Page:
11. The Star of the Magi

Star of BethlehemWe all know the story — a group of wise men who study the heavens are led, from the east, by the light of a new star to the humble birthplace of Jesus Christ.

In the magi, representatives of the neighbouring pagan religions [at least one of whom probably inherited the spiritual tradition of Zoroaster, whom we referenced in step #7], the Gospel sees the first-fruits of the nations, who welcome the good news of salvation through the Incarnation. (. . .) [T]hey seek in Israel, in the messianic light of the star of David, the one who will be king of the nations.

(CCC 528 – bracketed comment mine)

Remember, the coming of Christ is the fulfillment of the Noahic Covenant with all the nations (cf. #3) as well as the Old Covenant.  But the magi do not find this fulfillment in a vacuum.  Rather, they find their King only among His People, the Jews.  Not only that, they find Him under the custodianship of Joseph, a descendant of King David (lineages in ancient Israel were always traced through the father, even if the child was adopted).  And to narrow it down even further, they find Him in the arms of the Immaculate Virgin Mary.

And finally…

12. John the Baptist

San_Juan_Bautista_por_Joan_de_JoanesTrue, St. John the Baptist comes onto the scene well after the birth of Christ.  But at this point, Christ has not yet publicly revealed Himself.  It was for Jesus’ public ministry that John paved the way, and for that reason he is one of the Church’s favorite figures during the Advent season.

John, the son of a Levite High Priest, comes to Israel after undertaking a long period of fasting, penance, prayer, and mortification in the dessert, preaching the urgent need for repentance and the immanence of the Kingdom of God.  He is the last and greatest prophet of the Old Testament tradition and the forerunner of the Messiah.  He preaches and administers a baptism of repentance and exhorts the people to be ready to meet their Savior…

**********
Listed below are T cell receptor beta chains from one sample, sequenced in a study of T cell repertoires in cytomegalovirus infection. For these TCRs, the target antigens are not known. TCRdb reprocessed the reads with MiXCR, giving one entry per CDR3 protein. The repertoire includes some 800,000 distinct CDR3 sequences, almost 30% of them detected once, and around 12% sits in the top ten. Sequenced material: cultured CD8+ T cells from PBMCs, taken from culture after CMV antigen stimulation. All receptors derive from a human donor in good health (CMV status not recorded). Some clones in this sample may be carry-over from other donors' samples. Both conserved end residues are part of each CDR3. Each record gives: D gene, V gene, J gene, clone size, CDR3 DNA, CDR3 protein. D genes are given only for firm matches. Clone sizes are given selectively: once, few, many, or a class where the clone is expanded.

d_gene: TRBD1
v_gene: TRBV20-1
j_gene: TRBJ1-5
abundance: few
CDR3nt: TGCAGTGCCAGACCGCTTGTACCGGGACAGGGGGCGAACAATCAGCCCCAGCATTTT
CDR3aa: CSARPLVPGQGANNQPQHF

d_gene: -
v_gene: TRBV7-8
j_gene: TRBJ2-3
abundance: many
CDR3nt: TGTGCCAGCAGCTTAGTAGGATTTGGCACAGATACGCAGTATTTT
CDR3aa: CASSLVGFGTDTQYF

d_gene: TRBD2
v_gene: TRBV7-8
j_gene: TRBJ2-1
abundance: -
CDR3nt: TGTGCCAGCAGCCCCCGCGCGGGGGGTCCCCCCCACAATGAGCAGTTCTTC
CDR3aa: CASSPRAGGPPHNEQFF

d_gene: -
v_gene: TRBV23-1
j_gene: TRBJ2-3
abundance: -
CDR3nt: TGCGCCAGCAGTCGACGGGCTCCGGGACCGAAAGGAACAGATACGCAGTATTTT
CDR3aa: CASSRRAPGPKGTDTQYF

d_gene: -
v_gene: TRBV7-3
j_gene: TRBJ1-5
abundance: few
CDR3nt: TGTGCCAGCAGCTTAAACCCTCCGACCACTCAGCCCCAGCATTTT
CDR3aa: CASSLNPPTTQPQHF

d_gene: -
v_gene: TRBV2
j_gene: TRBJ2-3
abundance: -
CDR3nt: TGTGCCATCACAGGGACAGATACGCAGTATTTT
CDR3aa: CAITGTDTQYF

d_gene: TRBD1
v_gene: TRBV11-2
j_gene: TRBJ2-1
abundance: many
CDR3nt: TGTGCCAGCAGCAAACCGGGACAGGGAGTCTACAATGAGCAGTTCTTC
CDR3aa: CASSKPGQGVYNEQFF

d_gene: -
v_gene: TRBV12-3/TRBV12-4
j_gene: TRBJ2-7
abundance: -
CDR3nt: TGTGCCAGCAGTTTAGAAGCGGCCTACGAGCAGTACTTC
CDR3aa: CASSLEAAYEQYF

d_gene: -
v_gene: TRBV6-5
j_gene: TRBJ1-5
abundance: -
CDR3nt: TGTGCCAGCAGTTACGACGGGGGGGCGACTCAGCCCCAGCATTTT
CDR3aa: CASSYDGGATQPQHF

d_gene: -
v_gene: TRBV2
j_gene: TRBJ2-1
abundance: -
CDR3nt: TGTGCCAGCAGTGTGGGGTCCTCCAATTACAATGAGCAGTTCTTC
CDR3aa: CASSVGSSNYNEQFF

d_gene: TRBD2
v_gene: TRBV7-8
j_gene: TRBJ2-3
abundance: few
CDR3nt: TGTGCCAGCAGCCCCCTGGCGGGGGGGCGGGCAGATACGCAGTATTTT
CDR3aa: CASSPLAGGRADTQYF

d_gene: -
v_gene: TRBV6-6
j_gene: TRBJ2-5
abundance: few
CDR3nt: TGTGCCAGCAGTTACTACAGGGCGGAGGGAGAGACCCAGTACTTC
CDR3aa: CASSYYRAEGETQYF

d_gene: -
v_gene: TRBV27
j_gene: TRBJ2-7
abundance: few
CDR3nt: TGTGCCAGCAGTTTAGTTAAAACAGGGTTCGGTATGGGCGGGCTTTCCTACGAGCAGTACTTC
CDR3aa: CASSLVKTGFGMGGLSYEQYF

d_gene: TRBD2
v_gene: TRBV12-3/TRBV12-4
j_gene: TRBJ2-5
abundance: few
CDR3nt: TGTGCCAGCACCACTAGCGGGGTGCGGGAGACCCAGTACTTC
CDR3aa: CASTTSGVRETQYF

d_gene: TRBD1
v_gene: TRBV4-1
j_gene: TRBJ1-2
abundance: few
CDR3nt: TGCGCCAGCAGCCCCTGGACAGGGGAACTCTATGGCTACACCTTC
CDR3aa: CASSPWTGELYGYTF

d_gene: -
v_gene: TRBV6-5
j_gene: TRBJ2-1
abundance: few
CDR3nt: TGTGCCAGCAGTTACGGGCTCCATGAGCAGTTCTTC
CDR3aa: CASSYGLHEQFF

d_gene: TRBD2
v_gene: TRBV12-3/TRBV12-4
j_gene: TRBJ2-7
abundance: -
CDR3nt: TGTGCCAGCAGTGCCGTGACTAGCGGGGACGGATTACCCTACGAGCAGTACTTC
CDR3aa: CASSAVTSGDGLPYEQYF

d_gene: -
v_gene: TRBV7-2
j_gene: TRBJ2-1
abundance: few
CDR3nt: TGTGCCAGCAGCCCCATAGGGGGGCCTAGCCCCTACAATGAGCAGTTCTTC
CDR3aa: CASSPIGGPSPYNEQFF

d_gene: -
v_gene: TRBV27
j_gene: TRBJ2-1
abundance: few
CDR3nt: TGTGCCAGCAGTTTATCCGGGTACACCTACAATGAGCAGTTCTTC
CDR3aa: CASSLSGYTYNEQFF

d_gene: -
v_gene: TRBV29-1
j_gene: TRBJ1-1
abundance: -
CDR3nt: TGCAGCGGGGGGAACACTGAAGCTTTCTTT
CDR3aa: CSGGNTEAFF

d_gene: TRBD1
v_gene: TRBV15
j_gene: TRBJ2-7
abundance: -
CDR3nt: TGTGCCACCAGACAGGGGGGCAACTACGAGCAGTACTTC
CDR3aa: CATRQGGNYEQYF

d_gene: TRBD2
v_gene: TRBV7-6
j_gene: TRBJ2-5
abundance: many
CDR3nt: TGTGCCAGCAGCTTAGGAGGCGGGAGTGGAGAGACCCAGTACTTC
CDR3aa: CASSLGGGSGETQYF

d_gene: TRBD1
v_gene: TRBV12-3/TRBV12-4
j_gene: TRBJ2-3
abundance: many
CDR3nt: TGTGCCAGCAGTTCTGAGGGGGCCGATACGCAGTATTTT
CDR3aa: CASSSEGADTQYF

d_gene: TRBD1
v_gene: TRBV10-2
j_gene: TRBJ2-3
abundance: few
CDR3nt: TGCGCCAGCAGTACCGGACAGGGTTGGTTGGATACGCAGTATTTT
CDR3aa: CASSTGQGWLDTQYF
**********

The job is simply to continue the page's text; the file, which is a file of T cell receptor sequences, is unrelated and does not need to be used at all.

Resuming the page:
Baptism of Christ…until at last he comes face-to-face with Him in the Jordan.

Thank you for taking this Advent journey with me.  Happy waiting!

Images from Wikipedia

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For parts one through three, click here

8. The Prophets

IsaiahThis milestone doesn’t so much follow the previous one as run alongside it. Whereas #7 dealt with the axial age among the gentiles, #8 deals with the corresponding situation among the Chosen People.

What we might call the “Age of the Prophets” begins just as the Davidic Dynasty (cf. #6) begins to decline.  The kings of Israel depart from the way of the Lord, and the people soon follow.  Idols are worshiped.  The poor and needy are abused and neglected.  God is honored by lips, but spurned by hearts.

As punishment, God hands Israel over to foreign conquerors.  The armies of Babylon and Assyria sweep into the land; Jerusalem is laid waste; the Temple Solomon had built, which was to be the privileged place of God’s presence on earth, is desecrated and destroyed; the line of David is all but wiped out; and God’s people are led into exile.

Of course, the prophets warn the Israelites of the calamity that will come upon them if they do not turn back to the Lord…but they are ignored and mocked.  By the time the people realize they should have listened, it is too late.  But in Israel’s exile, the prophets mourn with them.  They assure the exiles that though God punishes them, He still loves them and grieves over their fall.  What is more, they assure them that He will one day bring them back to their land and restore Israel.

Equally “fleshed out” during this period of salvation history are God’s sovereignty and justice, His untiring fidelity to His people (even when they are unfaithful), His absolute mastery over history (even when it seems like His plans are being foiled), the unfathomable greatness of His tender love and mercy, and His closeness to the poor, humble, and contrite of heart.